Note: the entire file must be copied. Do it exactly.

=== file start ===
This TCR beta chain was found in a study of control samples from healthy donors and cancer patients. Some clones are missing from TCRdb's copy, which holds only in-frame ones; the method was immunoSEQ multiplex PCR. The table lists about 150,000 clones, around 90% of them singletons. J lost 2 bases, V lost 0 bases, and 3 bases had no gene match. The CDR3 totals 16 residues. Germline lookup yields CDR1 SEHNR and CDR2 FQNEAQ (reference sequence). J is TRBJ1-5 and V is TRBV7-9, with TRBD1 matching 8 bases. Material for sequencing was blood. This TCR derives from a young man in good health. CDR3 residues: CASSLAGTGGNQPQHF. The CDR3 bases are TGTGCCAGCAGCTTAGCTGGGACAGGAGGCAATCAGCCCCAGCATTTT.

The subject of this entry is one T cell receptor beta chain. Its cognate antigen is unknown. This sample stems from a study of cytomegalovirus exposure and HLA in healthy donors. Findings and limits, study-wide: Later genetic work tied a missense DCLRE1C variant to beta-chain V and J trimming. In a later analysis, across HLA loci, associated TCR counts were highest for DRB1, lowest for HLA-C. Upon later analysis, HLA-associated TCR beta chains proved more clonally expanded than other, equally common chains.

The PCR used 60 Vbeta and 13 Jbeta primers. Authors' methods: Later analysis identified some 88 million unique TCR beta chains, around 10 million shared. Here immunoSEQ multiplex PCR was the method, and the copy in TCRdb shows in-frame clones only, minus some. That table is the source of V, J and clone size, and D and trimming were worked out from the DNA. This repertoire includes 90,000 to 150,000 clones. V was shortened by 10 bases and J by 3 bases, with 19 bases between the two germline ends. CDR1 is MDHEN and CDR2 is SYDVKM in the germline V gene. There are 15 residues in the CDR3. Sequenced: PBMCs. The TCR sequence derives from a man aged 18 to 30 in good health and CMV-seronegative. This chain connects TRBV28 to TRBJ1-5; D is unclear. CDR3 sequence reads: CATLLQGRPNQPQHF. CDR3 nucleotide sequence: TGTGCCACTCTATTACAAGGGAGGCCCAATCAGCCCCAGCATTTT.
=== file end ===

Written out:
This TCR beta chain was found in a study of control samples from healthy donors and cancer patients. Some clones are missing from TCRdb's copy, which holds only in-frame ones; the method was immunoSEQ multiplex PCR. The table lists about 150,000 clones, around 90% of them singletons. J lost 2 bases, V lost 0 bases, and 3 bases had no gene match. The CDR3 totals 16 residues. Germline lookup yields CDR1 SEHNR and CDR2 FQNEAQ (reference sequence). J is TRBJ1-5 and V is TRBV7-9, with TRBD1 matching 8 bases. Material for sequencing was blood. This TCR derives from a young man in good health. CDR3 residues: CASSLAGTGGNQPQHF. The CDR3 bases are TGTGCCAGCAGCTTAGCTGGGACAGGAGGCAATCAGCCCCAGCATTTT.

The subject of this entry is one T cell receptor beta chain. Its cognate antigen is unknown. This sample stems from a study of cytomegalovirus exposure and HLA in healthy donors. Findings and limits, study-wide: Later genetic work tied a missense DCLRE1C variant to beta-chain V and J trimming. In a later analysis, across HLA loci, associated TCR counts were highest for DRB1, lowest for HLA-C. Upon later analysis, HLA-associated TCR beta chains proved more clonally expanded than other, equally common chains.

The PCR used 60 Vbeta and 13 Jbeta primers. Authors' methods: Later analysis identified some 88 million unique TCR beta chains, around 10 million shared. Here immunoSEQ multiplex PCR was the method, and the copy in TCRdb shows in-frame clones only, minus some. That table is the source of V, J and clone size, and D and trimming were worked out from the DNA. This repertoire includes 90,000 to 150,000 clones. V was shortened by 10 bases and J by 3 bases, with 19 bases between the two germline ends. CDR1 is MDHEN and CDR2 is SYDVKM in the germline V gene. There are 15 residues in the CDR3. Sequenced: PBMCs. The TCR sequence derives from a man aged 18 to 30 in good health and CMV-seronegative. This chain connects TRBV28 to TRBJ1-5; D is unclear. CDR3 sequence reads: CATLLQGRPNQPQHF. CDR3 nucleotide sequence: TGTGCCACTCTATTACAAGGGAGGCCCAATCAGCCCCAGCATTTT.